Governance Academy
22 maart 2023

The real risk of board members turnover in the VC and startup landscape

Jesse Grift

Key takeaways:

We’ve all been there: a board member calls in sick or has a family emergency a couple of hours before presenting at a board meeting, and you’ve got to step in and pick up their slack.

No matter what role or industry you’re in, you’ll know how inconvenient that staff absence can be for you and your team.

But turnover can be much more than an inconvenience at the board level. We’ve previously explored the collective responsibility — and management liability — that every board member and director has for the performance of a company.

Executive turnover — especially when one of your partners holds board positions across your portfolio — can pose not just a headache but a legal and organisational hazard with real implications for your firm as a whole.

Risks and challenges of executive turnover at the board level

Investing in a startup or scaleup can give venture capital firms a powerful seat at the table — not to mention voting power and a say in the direction of portfolio companies. So when a partner leaves a VC firm, it can have a hugely negative impact on not only the fund’s performance, but that of its portfolio companies.

Research conducted by Pitchbook last year found that 27% of VC and private equity firms lost a partner or key staff member — with a further 40% of these personnel moving onto a competitor firm. This is a huge increase from 2017 when just 19% of investment firms said they lost a partner or key recruit in the same period of time.

What’s more, this turnover for VCs is largely cyclical, with partners typically leaving a firm when new funds are closed.

This is compounded by the impacts of executive turnover for all businesses, not just VCs. One survey found that high board turnover can “cause frustration and decreased motivation” on both internal and external stakeholders, with knock-on effects for the whole business.

Part of the reason for this is that when you lose a board member, you don’t just lose their voice or decision-making power — but the knowledge they hold.

Impact of VC partner turnover on portfolio companies

The loss of a VC partner is often keenly felt by the startups and scaleups a fund represents. On one level, founders stand to lose the expertise and knowledge an investor has of their business and potentially a key advocate for their venture at the board level.

Board members who have been with a firm for years or even decades will know the organisation inside out and are capable of making snap decisions with impressive accuracy and control.

Losing them could therefore be a major governance challenge and hamper a founder’s efforts to scale effectively.

On a more practical level, it could even mean the loss of access to key mission-critical documentation, including legal papers, cap tables, prior resolutions, and verbal agreements.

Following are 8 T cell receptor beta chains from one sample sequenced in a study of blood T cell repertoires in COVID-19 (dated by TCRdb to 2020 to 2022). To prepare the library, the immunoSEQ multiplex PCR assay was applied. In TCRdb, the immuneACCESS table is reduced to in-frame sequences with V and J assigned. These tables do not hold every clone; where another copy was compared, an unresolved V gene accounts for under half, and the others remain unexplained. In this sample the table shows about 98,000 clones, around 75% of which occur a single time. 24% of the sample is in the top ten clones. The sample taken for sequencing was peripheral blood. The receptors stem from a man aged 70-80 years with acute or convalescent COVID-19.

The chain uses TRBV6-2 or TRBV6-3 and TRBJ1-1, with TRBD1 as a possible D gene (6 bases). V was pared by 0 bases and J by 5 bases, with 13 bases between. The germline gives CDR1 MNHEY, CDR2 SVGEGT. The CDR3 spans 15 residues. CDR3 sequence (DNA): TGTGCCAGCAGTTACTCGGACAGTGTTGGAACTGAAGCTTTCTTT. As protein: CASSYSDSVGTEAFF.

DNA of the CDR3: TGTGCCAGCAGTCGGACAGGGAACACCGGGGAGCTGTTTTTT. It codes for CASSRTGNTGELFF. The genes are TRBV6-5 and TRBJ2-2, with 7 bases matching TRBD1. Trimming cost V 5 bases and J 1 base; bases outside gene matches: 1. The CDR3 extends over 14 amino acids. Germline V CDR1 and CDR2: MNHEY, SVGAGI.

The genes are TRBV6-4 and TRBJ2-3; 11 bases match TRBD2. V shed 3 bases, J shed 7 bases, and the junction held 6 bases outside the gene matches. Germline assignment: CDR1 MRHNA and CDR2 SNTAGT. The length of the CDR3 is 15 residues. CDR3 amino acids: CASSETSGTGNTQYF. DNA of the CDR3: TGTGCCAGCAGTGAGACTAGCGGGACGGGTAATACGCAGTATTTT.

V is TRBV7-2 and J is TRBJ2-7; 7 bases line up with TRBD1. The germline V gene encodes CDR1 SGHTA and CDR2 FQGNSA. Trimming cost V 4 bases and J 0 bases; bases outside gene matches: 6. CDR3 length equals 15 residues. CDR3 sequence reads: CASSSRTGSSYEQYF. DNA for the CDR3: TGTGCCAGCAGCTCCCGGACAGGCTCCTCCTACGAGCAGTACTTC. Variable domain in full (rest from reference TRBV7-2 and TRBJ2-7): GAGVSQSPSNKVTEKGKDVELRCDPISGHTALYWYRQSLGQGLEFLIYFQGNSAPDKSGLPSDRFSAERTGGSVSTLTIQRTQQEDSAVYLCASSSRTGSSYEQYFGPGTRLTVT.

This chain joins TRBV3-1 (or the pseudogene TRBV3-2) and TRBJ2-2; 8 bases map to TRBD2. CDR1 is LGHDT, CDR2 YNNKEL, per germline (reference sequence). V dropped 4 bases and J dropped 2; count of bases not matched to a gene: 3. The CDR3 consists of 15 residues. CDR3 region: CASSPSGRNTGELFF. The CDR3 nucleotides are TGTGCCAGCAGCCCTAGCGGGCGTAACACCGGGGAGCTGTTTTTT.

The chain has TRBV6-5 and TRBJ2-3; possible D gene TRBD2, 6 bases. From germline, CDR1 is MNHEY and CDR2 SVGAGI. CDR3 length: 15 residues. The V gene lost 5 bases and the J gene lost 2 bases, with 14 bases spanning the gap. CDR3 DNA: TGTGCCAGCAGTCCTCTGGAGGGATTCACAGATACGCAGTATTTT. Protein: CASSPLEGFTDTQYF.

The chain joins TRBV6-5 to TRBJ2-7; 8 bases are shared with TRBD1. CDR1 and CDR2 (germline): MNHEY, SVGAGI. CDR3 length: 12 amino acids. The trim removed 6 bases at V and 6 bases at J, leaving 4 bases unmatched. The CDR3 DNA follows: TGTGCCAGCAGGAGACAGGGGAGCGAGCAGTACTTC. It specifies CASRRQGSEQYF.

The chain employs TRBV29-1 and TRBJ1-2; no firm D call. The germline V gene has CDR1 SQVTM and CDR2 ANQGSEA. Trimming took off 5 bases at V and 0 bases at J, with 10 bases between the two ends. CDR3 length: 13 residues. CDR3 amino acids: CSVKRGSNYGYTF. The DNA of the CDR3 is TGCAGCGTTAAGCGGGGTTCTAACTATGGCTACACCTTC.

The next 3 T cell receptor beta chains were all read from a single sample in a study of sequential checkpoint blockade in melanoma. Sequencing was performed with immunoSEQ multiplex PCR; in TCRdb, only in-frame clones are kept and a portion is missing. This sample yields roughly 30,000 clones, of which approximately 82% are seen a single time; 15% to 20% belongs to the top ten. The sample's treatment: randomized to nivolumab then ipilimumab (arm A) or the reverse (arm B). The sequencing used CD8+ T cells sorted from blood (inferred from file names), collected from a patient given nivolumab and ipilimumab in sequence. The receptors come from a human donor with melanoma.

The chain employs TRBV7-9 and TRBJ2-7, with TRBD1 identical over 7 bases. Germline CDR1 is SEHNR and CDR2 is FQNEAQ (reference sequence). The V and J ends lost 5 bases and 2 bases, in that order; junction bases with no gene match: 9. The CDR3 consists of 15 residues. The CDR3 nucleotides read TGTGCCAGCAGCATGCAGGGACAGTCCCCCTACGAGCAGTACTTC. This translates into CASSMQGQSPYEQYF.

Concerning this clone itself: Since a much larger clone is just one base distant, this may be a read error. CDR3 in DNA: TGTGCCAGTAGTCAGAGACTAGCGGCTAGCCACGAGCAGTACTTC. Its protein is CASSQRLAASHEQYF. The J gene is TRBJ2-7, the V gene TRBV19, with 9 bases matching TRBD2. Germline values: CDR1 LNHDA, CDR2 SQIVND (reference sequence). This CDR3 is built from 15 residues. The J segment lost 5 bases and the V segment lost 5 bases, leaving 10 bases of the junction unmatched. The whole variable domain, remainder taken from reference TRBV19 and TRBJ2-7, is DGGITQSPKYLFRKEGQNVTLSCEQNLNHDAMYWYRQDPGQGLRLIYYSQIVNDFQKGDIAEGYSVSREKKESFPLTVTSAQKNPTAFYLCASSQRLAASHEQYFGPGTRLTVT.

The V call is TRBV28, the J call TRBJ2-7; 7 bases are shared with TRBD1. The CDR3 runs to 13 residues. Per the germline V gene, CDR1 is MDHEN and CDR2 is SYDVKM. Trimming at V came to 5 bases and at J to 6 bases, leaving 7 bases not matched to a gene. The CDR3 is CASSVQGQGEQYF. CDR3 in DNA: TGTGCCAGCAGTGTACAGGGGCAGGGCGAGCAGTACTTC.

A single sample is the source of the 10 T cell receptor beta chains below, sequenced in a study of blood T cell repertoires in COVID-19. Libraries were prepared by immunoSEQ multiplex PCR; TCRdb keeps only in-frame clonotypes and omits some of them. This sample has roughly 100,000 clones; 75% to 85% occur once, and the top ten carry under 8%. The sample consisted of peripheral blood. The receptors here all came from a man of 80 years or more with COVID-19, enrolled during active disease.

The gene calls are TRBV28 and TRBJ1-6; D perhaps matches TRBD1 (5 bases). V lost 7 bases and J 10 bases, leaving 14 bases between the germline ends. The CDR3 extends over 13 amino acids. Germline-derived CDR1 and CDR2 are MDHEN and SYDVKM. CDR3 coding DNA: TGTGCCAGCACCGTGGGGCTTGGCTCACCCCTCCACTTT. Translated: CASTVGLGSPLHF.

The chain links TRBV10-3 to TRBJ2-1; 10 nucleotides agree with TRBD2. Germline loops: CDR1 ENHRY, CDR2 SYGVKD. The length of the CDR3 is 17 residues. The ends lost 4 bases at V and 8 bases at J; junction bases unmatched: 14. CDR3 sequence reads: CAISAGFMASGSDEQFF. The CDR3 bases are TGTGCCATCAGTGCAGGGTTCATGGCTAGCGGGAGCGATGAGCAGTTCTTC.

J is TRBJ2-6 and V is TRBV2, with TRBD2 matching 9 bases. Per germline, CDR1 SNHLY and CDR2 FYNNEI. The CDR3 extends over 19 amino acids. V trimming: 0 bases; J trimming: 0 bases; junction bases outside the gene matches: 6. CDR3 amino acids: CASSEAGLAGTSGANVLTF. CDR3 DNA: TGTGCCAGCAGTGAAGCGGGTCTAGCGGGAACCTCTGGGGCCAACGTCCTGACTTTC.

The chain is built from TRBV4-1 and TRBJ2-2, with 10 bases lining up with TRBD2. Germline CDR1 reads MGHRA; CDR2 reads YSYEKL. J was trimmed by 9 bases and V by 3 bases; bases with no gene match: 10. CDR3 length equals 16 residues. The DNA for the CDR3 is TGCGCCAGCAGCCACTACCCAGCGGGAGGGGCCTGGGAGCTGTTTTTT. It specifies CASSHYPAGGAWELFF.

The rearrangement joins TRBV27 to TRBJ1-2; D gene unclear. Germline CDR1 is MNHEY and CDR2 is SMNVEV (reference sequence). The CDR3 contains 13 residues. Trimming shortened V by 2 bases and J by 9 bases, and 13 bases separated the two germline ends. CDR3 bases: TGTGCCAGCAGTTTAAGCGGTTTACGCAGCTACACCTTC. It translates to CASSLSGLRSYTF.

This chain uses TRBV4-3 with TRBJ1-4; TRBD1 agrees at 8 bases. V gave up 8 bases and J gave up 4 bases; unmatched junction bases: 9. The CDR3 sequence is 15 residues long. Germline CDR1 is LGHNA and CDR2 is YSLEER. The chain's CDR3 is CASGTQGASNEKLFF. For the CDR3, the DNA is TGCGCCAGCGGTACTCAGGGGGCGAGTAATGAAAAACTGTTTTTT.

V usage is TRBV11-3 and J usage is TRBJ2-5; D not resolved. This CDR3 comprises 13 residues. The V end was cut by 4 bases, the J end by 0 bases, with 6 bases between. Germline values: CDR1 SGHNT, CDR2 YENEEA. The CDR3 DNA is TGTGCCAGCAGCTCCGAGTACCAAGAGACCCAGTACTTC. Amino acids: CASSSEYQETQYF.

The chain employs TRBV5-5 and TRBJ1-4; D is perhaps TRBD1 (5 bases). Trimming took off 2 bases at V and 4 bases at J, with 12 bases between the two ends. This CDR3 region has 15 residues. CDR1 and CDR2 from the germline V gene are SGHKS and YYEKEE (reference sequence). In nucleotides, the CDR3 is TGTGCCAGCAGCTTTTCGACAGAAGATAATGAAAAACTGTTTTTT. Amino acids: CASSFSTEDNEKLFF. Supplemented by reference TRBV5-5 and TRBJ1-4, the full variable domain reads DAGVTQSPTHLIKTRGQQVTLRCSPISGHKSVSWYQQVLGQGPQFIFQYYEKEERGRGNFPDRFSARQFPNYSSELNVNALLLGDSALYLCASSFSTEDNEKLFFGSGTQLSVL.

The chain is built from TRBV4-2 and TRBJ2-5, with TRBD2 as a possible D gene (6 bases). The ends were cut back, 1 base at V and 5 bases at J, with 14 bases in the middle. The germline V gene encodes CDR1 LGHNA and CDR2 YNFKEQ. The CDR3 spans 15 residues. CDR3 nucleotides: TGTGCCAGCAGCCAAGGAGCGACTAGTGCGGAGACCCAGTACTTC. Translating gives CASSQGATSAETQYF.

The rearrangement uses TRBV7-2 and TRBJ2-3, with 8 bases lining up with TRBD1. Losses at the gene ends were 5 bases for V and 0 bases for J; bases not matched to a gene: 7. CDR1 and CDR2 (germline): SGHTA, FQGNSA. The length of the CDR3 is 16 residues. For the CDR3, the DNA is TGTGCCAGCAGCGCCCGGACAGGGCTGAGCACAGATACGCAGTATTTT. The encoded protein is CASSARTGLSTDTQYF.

On top of that, there’s the cost of getting a new board member up to speed with all the information and knowledge your organisation lost along with the previous stakeholder.

If it’s crunch time at the firm, these issues can be devastating for meeting deadlines and keeping shareholders happy — ultimately undermining accountability and credibility at the board level.

Board member turnover: key challenges for VCs

While VC partner turnover can lead to significant consequences for portfolio startups and scaleups, it’s undoubtedly an even bigger challenge for VC firms themselves.

VC partner turnover is very much cyclical and often falls in line with fund transitions, which results in the loss of talent and energy. According to Deloitte, turnover is higher among junior investment professionals, who made up 24% of turnover at VC firms in 2020. Meanwhile, those in senior investment positions tend to stick around longer, representing 4% of turnover.

So although many VC firms typically don’t tend to lose their veteran partners very often, they do lose younger partners who typically work more closely with portfolio companies and have their finger on the pulse when it comes to a fund’s investments.

In many cases, these partners may have had direct, regular contact with founders and even various board positions. Losing them means losing not just their knowledge but their working relationships — including with other investors and those with voting power at the board level.

In some ways, it means that a VC firm loses visibility and ‘soft power’ within its startups and scaleups — not to mention key documentation and lines of communication.

Avoiding disruption through a corporate governance SaaS platform

Fortunately, there are ways to mitigate the impact of a board member suddenly leaving a firm. Centralising organisational knowledge, documentation, and decision-making on a single governance platform enables you and your board to continue work without interruption.

Instead of relying on manual processes or one or two individuals, Govin’s corporate governance platform helps ensure that all decisions are made in accordance with your articles of association, shareholders’ agreements, and all other relevant documents.

Govin acts as a secure repository for all key legal documents as well as accurate, up-to-date capitalisation tables and comprehensive records of shareholder clauses. This greatly reduces the risk of any governance issues in the event of a board member leaving. It’s also a way to manage the whole resolution cycle, from a portfolio company drafting it to board members signing it, ensuring continuity.

Ultimately, utilising a secure corporate governance platform ensures your board has a single source of truth — rather than relying on individuals to get the work done.